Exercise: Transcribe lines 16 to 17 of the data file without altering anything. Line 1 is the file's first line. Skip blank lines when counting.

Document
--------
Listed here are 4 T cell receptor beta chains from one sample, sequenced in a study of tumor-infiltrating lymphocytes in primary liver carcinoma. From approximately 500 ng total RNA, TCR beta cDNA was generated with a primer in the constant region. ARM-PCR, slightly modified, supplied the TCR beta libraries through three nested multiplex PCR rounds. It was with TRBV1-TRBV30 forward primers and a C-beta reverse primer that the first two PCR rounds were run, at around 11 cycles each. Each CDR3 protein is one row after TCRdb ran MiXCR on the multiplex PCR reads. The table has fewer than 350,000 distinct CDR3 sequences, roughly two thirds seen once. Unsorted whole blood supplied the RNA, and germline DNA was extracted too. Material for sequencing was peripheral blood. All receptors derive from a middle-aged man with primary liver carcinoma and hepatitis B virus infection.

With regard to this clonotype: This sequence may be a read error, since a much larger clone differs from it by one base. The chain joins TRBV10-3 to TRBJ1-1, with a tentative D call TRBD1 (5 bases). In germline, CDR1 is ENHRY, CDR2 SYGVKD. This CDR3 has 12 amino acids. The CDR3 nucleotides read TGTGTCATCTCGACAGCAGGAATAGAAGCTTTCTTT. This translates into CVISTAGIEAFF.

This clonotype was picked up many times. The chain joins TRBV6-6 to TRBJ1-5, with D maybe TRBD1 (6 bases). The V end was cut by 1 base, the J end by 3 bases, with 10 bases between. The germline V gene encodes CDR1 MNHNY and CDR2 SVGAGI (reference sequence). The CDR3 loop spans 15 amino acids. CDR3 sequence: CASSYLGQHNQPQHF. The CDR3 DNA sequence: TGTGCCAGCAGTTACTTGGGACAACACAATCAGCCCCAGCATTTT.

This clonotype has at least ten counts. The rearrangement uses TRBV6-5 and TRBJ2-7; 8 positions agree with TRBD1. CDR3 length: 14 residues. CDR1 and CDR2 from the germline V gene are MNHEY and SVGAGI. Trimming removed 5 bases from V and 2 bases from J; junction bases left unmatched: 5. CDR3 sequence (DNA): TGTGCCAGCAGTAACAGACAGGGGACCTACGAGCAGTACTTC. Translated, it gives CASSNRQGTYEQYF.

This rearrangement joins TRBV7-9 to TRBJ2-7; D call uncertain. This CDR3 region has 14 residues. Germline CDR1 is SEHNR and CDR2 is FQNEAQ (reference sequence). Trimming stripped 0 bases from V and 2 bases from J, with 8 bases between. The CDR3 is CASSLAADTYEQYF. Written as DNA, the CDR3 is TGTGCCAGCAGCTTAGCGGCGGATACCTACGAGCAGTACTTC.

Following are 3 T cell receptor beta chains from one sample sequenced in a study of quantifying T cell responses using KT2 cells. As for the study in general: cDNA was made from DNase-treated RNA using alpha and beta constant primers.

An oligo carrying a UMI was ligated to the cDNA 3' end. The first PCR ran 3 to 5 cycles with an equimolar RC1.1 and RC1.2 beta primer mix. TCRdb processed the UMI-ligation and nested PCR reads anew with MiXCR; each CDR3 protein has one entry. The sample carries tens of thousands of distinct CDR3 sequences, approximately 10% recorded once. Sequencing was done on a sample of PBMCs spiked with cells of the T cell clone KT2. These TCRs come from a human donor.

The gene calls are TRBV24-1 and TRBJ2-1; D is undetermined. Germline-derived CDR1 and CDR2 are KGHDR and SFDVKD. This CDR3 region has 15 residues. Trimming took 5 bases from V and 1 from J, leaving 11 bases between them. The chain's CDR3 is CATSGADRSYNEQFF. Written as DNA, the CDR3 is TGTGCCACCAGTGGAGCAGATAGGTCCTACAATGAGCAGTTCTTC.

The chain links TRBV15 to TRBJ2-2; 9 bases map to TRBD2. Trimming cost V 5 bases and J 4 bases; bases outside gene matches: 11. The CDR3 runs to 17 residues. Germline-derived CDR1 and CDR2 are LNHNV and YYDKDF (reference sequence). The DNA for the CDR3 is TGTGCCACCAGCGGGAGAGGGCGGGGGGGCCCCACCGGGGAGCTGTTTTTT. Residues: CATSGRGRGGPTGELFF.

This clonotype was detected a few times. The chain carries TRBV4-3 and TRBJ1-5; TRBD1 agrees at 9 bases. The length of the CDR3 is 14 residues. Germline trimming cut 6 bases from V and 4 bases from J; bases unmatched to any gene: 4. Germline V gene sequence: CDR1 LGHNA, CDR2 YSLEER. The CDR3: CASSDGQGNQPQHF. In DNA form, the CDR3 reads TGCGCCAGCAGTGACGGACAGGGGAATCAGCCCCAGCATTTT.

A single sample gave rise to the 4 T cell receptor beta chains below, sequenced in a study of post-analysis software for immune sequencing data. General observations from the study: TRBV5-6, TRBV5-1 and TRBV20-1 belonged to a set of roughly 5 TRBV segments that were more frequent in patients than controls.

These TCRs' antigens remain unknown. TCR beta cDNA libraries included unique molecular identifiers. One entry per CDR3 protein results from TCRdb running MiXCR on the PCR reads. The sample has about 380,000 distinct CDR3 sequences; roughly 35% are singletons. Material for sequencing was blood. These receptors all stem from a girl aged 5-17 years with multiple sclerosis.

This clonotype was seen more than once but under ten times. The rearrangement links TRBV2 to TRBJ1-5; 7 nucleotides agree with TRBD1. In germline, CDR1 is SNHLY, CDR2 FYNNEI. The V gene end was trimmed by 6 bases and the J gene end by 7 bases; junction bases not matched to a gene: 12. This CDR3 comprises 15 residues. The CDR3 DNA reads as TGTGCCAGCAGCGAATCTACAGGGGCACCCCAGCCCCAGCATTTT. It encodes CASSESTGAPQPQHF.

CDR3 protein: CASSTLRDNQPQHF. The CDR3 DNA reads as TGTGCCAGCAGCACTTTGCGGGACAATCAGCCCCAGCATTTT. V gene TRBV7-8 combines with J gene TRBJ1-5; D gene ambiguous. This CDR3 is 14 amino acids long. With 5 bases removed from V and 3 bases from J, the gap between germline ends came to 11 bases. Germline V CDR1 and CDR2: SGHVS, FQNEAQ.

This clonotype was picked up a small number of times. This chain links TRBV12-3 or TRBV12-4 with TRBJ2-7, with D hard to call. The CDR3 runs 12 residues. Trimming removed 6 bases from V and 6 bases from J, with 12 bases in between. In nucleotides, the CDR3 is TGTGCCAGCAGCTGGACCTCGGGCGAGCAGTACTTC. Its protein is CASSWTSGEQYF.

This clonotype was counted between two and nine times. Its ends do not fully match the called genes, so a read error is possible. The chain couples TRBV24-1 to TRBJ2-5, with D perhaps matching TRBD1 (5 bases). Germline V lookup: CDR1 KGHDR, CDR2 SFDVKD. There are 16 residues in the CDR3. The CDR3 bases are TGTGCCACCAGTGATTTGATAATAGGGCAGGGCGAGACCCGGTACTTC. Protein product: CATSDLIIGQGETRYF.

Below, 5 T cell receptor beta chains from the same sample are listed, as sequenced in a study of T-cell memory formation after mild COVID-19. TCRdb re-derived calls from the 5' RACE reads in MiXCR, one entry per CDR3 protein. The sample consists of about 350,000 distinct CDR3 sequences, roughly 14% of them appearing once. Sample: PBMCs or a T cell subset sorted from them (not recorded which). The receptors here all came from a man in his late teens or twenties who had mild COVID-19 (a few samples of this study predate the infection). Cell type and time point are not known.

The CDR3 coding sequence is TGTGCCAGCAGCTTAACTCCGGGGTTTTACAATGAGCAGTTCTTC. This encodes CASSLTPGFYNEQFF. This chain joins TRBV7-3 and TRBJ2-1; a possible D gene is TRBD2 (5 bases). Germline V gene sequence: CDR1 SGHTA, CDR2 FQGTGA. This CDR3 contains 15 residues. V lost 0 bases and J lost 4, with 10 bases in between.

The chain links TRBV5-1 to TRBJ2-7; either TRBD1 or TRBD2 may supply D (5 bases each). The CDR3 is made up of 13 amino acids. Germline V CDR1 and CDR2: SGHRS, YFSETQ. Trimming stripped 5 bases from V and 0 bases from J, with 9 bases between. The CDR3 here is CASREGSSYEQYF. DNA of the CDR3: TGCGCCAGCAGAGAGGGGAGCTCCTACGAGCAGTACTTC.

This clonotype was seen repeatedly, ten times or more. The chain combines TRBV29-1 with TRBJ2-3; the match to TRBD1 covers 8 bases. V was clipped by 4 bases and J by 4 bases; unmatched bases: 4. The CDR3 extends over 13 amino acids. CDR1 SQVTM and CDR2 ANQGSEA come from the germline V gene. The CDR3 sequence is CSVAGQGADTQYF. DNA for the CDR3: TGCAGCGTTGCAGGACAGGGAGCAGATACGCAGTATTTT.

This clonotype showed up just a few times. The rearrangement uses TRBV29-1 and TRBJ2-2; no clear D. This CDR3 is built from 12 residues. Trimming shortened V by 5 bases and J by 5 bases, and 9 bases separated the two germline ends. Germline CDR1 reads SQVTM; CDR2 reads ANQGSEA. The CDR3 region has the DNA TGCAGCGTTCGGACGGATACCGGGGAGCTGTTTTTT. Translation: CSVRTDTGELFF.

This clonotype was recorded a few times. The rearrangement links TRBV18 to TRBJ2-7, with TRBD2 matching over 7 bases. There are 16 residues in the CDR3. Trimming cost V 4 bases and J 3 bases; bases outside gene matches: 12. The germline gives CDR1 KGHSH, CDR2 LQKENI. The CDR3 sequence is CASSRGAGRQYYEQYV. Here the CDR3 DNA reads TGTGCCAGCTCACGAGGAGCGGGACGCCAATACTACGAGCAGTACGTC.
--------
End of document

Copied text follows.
This clonotype was counted between two and nine times. Its ends do not fully match the called genes, so a read error is possible. The chain couples TRBV24-1 to TRBJ2-5, with D perhaps matching TRBD1 (5 bases). Germline V lookup: CDR1 KGHDR, CDR2 SFDVKD. There are 16 residues in the CDR3. The CDR3 bases are TGTGCCACCAGTGATTTGATAATAGGGCAGGGCGAGACCCGGTACTTC. Protein product: CATSDLIIGQGETRYF.

Below, 5 T cell receptor beta chains from the same sample are listed, as sequenced in a study of T-cell memory formation after mild COVID-19. TCRdb re-derived calls from the 5' RACE reads in MiXCR, one entry per CDR3 protein. The sample consists of about 350,000 distinct CDR3 sequences, roughly 14% of them appearing once. Sample: PBMCs or a T cell subset sorted from them (not recorded which). The receptors here all came from a man in his late teens or twenties who had mild COVID-19 (a few samples of this study predate the infection). Cell type and time point are not known.